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This is a weekly newsletter for Gather, a project + platform to support community-minded journalists and other engagement professionals. We’d love your feedback. What's useful about this newsletter? What's missing? Let us know

In this week's newsletter:

  • LIVE EVENTS: You want to host one. Now what?

  • CASE STUDY: How can journalism support community building? Read how Free Press' News Voices did (and does) it.

  • JOB ALERT: Hearken is growing. Apply to be their newest Engagement Consultant.

  • HOT READ: NPR's "army of temps" face anxiety and insecurity in the workplace.

  • INTROS: Meet Cory Brown, Audience Insights Consultant for Impact TK.

Lessons from an event involving beer and weed

If your newsroom isn’t having conversations about whether to host live events — for engagement, for revenue or both — you’re probably in the minority.

But how do you get started? What’s involved? What should the content be? Who should the audience be? And … pause for dramatic effect … how will you measure the success of the event?

Kristin Walters is an engagement strategist for Illinois Newsroom, and she’s working on a best practices guide for newsroom events. (Read more about Kristin in this October newsletter.) She’s on a high this week (ahem) after a successful “News & Brews” event that focused on marijuana. You can read more about the event and her experiences in this Slack post.

I also asked her if she’d summarize some key lessons for her Gather colleagues.

Six key takeaways from News & Brews event, from Kristin Walters, Illinois Newsroom

  1. Make friends. Partners can turn a good event into a great one. If you’re working to attract people who are not within your typical audience demographic, you MUST partner with trusted organizations that have your desired audience. (For example, if you are working to attract parents, partner with schools, PTAs, family media outlets, park districts, etc.)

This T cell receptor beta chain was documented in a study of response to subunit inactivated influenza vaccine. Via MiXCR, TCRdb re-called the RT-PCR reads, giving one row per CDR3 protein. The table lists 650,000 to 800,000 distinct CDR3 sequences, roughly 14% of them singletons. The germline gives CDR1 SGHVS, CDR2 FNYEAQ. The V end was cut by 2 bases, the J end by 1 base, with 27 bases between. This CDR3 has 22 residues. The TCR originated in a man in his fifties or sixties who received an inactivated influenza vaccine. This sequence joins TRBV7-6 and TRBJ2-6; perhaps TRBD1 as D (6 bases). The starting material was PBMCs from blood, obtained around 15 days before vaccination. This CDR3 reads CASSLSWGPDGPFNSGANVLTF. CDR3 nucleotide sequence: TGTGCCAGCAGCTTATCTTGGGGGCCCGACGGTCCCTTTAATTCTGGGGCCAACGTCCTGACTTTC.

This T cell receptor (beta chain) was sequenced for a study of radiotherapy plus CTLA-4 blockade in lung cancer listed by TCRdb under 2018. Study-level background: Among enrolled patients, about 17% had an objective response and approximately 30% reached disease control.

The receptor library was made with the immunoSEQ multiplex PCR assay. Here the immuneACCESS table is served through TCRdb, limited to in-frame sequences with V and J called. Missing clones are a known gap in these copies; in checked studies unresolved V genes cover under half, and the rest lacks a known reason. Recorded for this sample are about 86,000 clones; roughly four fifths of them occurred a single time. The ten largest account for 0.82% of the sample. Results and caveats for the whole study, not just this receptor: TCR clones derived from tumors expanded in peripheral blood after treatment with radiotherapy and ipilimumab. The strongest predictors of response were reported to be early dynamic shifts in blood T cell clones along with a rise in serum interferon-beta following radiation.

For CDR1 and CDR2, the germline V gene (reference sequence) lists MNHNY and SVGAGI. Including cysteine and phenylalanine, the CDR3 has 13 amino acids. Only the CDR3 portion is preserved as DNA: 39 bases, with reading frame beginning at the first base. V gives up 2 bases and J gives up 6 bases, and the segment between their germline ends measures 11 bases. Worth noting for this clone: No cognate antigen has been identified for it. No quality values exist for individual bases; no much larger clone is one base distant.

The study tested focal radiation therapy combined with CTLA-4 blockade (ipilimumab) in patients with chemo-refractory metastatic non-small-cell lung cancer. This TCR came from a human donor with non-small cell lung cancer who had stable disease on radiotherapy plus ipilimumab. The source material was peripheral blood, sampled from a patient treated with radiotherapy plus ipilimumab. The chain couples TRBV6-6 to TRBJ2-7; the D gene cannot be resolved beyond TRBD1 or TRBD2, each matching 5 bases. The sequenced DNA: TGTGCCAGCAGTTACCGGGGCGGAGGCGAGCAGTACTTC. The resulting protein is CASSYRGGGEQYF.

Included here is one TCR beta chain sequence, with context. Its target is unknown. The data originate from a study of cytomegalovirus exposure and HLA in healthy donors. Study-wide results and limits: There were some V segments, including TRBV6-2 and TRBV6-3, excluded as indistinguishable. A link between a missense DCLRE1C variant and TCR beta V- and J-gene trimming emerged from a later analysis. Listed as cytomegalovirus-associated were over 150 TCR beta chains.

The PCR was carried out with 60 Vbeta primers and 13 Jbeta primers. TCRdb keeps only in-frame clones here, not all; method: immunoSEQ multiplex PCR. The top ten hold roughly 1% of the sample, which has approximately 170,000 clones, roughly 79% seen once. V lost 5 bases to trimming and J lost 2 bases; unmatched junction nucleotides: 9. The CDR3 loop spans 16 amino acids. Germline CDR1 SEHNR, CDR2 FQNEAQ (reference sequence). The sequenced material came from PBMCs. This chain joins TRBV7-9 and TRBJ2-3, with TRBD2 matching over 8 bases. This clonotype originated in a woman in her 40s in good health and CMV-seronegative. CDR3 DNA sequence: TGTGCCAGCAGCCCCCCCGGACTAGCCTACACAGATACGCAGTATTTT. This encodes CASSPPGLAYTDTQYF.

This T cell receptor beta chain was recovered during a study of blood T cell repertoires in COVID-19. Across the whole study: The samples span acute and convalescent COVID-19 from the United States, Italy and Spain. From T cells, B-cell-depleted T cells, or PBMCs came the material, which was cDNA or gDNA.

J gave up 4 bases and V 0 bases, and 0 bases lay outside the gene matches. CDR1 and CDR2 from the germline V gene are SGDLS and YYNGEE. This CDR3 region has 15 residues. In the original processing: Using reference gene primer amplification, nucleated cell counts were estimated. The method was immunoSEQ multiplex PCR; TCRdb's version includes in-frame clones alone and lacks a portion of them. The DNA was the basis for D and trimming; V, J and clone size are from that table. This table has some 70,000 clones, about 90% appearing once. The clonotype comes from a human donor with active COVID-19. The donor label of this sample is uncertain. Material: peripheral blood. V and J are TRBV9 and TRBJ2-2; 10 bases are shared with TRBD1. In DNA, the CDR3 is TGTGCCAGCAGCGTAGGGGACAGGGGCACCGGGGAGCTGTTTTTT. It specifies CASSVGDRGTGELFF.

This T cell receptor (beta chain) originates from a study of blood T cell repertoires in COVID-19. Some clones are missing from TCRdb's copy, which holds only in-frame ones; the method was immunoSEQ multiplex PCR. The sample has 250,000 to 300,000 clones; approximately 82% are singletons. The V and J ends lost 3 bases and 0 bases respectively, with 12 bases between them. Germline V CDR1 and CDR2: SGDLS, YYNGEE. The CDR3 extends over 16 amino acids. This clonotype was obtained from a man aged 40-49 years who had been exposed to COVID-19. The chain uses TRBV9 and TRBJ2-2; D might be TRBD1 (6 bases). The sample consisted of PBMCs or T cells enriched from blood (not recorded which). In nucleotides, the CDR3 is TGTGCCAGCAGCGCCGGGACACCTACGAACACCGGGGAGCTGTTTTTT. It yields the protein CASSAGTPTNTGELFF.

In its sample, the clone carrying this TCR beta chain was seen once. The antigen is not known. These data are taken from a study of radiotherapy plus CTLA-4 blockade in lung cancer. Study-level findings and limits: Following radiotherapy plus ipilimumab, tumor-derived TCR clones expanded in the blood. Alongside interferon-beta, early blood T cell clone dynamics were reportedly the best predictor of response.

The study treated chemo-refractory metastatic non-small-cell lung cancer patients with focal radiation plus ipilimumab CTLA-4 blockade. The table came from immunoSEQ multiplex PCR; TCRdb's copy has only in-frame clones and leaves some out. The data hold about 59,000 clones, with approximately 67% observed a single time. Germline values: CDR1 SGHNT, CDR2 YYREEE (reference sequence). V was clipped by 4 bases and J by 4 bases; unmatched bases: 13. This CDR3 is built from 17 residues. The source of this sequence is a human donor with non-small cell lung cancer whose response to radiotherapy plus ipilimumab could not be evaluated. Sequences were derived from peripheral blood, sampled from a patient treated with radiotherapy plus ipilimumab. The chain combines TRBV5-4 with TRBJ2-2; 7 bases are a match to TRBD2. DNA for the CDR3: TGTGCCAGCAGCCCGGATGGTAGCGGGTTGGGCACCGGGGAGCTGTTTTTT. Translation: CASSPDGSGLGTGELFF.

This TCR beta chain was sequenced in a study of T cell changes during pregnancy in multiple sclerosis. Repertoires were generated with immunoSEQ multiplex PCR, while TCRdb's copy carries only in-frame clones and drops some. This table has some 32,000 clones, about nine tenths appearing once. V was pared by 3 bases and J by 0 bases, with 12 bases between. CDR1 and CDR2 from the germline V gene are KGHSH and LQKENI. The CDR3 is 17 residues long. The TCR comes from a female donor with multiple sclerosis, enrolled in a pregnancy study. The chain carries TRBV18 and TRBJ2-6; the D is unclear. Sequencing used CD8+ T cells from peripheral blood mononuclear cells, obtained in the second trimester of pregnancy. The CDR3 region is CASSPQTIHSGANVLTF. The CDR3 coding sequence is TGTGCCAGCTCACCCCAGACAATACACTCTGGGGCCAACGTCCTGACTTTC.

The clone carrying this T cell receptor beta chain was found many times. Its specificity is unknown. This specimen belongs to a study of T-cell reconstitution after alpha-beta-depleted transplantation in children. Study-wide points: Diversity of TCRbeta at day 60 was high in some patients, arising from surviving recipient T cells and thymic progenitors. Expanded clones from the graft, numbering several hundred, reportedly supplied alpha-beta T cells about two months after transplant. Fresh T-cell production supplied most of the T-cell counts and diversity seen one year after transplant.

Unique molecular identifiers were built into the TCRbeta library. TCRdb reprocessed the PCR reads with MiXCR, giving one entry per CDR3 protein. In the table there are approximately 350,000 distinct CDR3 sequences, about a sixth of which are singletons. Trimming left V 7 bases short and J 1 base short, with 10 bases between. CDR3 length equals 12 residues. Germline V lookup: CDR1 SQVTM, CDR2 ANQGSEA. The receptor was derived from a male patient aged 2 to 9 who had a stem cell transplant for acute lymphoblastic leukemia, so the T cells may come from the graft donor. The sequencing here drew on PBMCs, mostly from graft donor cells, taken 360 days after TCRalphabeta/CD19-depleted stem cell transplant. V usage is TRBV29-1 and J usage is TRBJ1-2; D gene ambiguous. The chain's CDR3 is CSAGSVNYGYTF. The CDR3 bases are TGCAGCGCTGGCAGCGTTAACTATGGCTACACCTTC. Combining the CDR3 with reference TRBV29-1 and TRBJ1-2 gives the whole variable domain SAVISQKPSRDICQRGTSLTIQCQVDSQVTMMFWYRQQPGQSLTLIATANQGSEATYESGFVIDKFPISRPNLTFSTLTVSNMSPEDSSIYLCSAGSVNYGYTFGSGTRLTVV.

2. Your venue will set the tone of your event and give you both benefits and challenges in terms of audience. Where you host your event will naturally attract certain audience members while ostracizing others. As much as our events are for “everyone,” an event’s design and venue force decisions about audience to be made.
  3. Always have a metric for success that involves the audience doing something beyond just showing up. The amount of people that show up to your event measures the success of your marketing ability, your venue choice, and the relevance of your programming, but it does not measure whether the content of your event itself was useful or utilized in a way to reach your goal.
  4. Always ask yourself what you want your audience to do AFTER they leave the event and design content around that goal. Do you want them to vote in an election, do you want them to sign up for a newsletter, do you want them to advocate for new media practices? You are empowering people with information, so what do you expect them to do with it?
  5. Start slow. If your org isn't used to hosting events, find a trusted organization in your area that DOES host events like the ones you'd like to do. Talk to the organizers. Find routes for collaboration and take the time to learn from them. They can lead, you can learn, and you can build a case for why these types of events would be valuable for your org to lead, too.